Monday, February 16, 2009

In the beginning... The Castro of the 70's

There was a period starting in the early 1970's that I felt like I was sitting on top of the new gay world... well, at least heading in that direction. The Castro neighborhood was turning into the Greenwich Village of the West. Many new gay-owned stores and bars were replacing the old Eureka Valley mom and pop stores and taverns. It seemed like the old time residents were moving, too. And a never ending supply of new arrivals of gay men of all ages took their place. Store fronts, apartments and homes were cheap to rent or buy. I was renting a 2 bedroom house on Alpine Terrace, half way between the Haight-Ashbury and the Castro, that had a view, a front and back yard, an in-law apartment and a couple of garages for $250. I subleased the in-law to a student for a hundred bucks, and both garages for $50 dollars... that reduced my rent to $100 dollars a month. A lid of pot cost $7. and papers were a nickel... and I had an educated thumb that got me rides to Stinson Beach, Mt. Tam or the nude beaches south of the city... and my constant companion was my Canon camera.

In 1973, I talked the owner of Georgianna's Bakery at 420 Castro Street into allowing me to have an ongoing exhibit in her shop's window, just a short distance away from today's Harvey Milk Plaza. The window had a built in audience, because it was located near a popular transfer-stop for the busses and streetcars... and later the subway. I began buying and developing my film at the newly opened Castro Camera Shop, a block away, owned by New York transplants Harvey Milk and Scott Smith. We became friends. It slowly became a popular place that had the feeling of a small town's general store... without the potbelly stove. People came in to talk politics, pet Harvey's dog, or comment on the never ending parade of good looking guys passing by the shop's store front window.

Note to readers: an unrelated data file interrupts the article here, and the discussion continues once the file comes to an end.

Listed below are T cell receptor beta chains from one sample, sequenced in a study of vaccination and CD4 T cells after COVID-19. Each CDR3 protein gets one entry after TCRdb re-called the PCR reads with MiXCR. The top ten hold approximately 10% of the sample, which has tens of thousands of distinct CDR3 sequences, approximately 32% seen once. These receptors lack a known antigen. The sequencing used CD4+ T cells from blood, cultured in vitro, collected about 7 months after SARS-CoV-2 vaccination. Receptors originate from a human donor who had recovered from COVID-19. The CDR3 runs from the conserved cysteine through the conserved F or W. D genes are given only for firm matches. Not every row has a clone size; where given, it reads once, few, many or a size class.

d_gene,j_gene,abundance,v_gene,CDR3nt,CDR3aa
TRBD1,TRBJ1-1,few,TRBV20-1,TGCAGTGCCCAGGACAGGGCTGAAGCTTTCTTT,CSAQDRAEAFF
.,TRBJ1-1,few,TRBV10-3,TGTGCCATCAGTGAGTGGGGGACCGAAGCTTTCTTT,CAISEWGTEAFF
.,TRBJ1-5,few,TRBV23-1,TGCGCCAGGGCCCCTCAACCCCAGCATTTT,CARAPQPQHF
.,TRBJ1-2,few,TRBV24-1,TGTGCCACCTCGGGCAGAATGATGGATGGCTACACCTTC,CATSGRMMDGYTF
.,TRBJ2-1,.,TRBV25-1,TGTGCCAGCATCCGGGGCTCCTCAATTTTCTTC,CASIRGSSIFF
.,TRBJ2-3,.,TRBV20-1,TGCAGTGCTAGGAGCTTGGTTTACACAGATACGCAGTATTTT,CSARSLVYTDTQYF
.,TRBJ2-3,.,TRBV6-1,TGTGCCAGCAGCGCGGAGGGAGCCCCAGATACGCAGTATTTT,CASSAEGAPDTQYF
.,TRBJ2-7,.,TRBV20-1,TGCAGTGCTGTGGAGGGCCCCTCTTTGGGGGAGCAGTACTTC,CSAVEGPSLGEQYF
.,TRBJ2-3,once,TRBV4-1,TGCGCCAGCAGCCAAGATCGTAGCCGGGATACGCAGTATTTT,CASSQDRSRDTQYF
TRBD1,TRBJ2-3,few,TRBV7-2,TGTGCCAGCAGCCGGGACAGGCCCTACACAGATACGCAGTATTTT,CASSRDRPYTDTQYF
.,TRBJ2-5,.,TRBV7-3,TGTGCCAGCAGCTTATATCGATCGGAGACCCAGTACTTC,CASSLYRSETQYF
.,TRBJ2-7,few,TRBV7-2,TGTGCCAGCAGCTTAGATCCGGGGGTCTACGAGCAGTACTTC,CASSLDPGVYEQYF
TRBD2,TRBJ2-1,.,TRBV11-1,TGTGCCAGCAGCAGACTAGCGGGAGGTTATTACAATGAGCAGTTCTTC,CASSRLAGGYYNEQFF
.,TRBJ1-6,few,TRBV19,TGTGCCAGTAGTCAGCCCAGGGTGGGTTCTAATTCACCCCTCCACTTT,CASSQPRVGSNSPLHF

I managed to get my name in a few Herb Caen columns, and worked part time at Sidney Mobell's Jewelry store downtown. My friend Jay "Golda" Platt, a fellow Chicagoan introduced me to Al Hanken, who owned 2 bars south of Market Street. Jay was managing Hanken's new Round Up team in the 3 year old Gay Community Softball League. The C.S.L. was the first gay organized league in the country (now over 50 cities have gay sports associations and leagues.) Jay talked me into playing 12" slow pitch softball ( I was a 38 year old rookie) and in returned Al hired me to do the PR for both his bars, including the End-Up at 6th and Harrison... I also handled Jay's PR for several of his businesses.

By the mid-70's... the Castro was Center Earth... 24 hours a gay day. Seldom was heard a discouraging word... Harvey Milk began to dabble in politics, and I entered a few photo contest with good results, and began to make a name for myself, too. I was beginning to sell a few of my ideas, as well as give some away for free. The city was also very much alive with changes that seem to be for the good... beginning with George Moscone's being elected as Mayor in 1975... I WAS AT THE RIGHT TIME AND PLACE!

I'll be filling you in on events and happening that forever changed my life...
it will not be in timeline order, but more important... it will give you a look
into what was to become my future... and I now called those adventures "The Reversible Light-Year Train"... that will take you back to the time that train was pulling into those adventures... in my life... The next stop COMING UP will be...
ORANGE TUESDAY JUNE 7,1977... that also changed Harvey Milk's destiny as a spokesman for gay rights based on one of my images...

1 comment:

sydneyleung said...

Hi Jerry: I came across this blog from Google alert. I took over the Endup 3 years ago from Carl, Al's brother.

Just thought I'd drop a line and would love to learn more about the 70s of the Endup!


Sydney Leung

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